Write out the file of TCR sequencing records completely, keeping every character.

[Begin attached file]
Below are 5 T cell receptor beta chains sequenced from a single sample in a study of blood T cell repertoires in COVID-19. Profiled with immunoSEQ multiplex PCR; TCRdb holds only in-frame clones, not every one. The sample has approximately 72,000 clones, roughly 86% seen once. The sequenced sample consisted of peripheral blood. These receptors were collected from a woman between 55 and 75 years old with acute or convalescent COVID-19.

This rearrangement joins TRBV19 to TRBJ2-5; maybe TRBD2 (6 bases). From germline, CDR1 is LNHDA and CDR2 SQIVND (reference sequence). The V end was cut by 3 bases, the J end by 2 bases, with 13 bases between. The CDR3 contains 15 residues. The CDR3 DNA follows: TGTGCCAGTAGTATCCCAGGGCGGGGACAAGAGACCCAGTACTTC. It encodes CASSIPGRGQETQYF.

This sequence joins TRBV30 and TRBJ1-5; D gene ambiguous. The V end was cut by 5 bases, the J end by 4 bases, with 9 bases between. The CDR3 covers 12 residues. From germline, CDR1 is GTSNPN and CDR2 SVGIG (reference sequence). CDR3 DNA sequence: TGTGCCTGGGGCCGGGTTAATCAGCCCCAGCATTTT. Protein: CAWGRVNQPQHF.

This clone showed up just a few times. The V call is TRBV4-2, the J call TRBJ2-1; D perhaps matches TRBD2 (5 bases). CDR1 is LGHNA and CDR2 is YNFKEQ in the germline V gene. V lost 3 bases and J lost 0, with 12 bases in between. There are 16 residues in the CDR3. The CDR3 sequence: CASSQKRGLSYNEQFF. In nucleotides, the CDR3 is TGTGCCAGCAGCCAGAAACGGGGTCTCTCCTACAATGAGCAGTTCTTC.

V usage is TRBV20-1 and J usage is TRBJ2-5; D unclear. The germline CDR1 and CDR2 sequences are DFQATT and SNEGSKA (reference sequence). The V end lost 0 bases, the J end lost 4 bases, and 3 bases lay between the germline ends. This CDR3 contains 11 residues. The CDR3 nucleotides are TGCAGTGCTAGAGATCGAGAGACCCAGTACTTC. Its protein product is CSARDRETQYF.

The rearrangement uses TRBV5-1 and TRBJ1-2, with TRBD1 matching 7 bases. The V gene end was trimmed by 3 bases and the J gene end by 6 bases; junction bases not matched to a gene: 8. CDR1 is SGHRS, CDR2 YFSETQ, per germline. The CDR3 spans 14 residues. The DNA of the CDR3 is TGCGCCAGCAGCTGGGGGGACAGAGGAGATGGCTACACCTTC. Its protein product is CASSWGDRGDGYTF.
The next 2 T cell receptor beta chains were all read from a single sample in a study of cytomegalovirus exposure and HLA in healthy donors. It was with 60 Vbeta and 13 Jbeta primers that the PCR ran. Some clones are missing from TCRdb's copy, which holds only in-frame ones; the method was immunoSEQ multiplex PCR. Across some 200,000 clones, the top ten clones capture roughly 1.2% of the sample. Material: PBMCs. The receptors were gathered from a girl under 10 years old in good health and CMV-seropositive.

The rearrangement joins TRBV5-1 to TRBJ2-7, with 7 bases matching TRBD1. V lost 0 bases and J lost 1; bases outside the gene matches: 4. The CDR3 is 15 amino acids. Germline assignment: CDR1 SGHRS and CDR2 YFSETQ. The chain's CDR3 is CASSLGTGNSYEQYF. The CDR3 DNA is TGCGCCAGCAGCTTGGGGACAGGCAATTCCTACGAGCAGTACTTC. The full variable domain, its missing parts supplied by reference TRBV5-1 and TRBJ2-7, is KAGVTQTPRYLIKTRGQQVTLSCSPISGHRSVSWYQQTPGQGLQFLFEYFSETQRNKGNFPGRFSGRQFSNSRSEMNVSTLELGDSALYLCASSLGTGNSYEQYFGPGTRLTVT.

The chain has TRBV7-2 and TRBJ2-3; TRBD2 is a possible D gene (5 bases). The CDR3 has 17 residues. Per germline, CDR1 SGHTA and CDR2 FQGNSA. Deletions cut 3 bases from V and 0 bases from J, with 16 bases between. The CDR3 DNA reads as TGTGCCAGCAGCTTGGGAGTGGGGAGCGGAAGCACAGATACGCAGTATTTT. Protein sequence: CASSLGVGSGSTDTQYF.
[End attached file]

Below are 5 T cell receptor beta chains sequenced from a single sample in a study of blood T cell repertoires in COVID-19. Profiled with immunoSEQ multiplex PCR; TCRdb holds only in-frame clones, not every one. The sample has approximately 72,000 clones, roughly 86% seen once. The sequenced sample consisted of peripheral blood. These receptors were collected from a woman between 55 and 75 years old with acute or convalescent COVID-19.

This rearrangement joins TRBV19 to TRBJ2-5; maybe TRBD2 (6 bases). From germline, CDR1 is LNHDA and CDR2 SQIVND (reference sequence). The V end was cut by 3 bases, the J end by 2 bases, with 13 bases between. The CDR3 contains 15 residues. The CDR3 DNA follows: TGTGCCAGTAGTATCCCAGGGCGGGGACAAGAGACCCAGTACTTC. It encodes CASSIPGRGQETQYF.

This sequence joins TRBV30 and TRBJ1-5; D gene ambiguous. The V end was cut by 5 bases, the J end by 4 bases, with 9 bases between. The CDR3 covers 12 residues. From germline, CDR1 is GTSNPN and CDR2 SVGIG (reference sequence). CDR3 DNA sequence: TGTGCCTGGGGCCGGGTTAATCAGCCCCAGCATTTT. Protein: CAWGRVNQPQHF.

This clone showed up just a few times. The V call is TRBV4-2, the J call TRBJ2-1; D perhaps matches TRBD2 (5 bases). CDR1 is LGHNA and CDR2 is YNFKEQ in the germline V gene. V lost 3 bases and J lost 0, with 12 bases in between. There are 16 residues in the CDR3. The CDR3 sequence: CASSQKRGLSYNEQFF. In nucleotides, the CDR3 is TGTGCCAGCAGCCAGAAACGGGGTCTCTCCTACAATGAGCAGTTCTTC.

V usage is TRBV20-1 and J usage is TRBJ2-5; D unclear. The germline CDR1 and CDR2 sequences are DFQATT and SNEGSKA (reference sequence). The V end lost 0 bases, the J end lost 4 bases, and 3 bases lay between the germline ends. This CDR3 contains 11 residues. The CDR3 nucleotides are TGCAGTGCTAGAGATCGAGAGACCCAGTACTTC. Its protein product is CSARDRETQYF.

The rearrangement uses TRBV5-1 and TRBJ1-2, with TRBD1 matching 7 bases. The V gene end was trimmed by 3 bases and the J gene end by 6 bases; junction bases not matched to a gene: 8. CDR1 is SGHRS, CDR2 YFSETQ, per germline. The CDR3 spans 14 residues. The DNA of the CDR3 is TGCGCCAGCAGCTGGGGGGACAGAGGAGATGGCTACACCTTC. Its protein product is CASSWGDRGDGYTF.
The next 2 T cell receptor beta chains were all read from a single sample in a study of cytomegalovirus exposure and HLA in healthy donors. It was with 60 Vbeta and 13 Jbeta primers that the PCR ran. Some clones are missing from TCRdb's copy, which holds only in-frame ones; the method was immunoSEQ multiplex PCR. Across some 200,000 clones, the top ten clones capture roughly 1.2% of the sample. Material: PBMCs. The receptors were gathered from a girl under 10 years old in good health and CMV-seropositive.

The rearrangement joins TRBV5-1 to TRBJ2-7, with 7 bases matching TRBD1. V lost 0 bases and J lost 1; bases outside the gene matches: 4. The CDR3 is 15 amino acids. Germline assignment: CDR1 SGHRS and CDR2 YFSETQ. The chain's CDR3 is CASSLGTGNSYEQYF. The CDR3 DNA is TGCGCCAGCAGCTTGGGGACAGGCAATTCCTACGAGCAGTACTTC. The full variable domain, its missing parts supplied by reference TRBV5-1 and TRBJ2-7, is KAGVTQTPRYLIKTRGQQVTLSCSPISGHRSVSWYQQTPGQGLQFLFEYFSETQRNKGNFPGRFSGRQFSNSRSEMNVSTLELGDSALYLCASSLGTGNSYEQYFGPGTRLTVT.

The chain has TRBV7-2 and TRBJ2-3; TRBD2 is a possible D gene (5 bases). The CDR3 has 17 residues. Per germline, CDR1 SGHTA and CDR2 FQGNSA. Deletions cut 3 bases from V and 0 bases from J, with 16 bases between. The CDR3 DNA reads as TGTGCCAGCAGCTTGGGAGTGGGGAGCGGAAGCACAGATACGCAGTATTTT. Protein sequence: CASSLGVGSGSTDTQYF.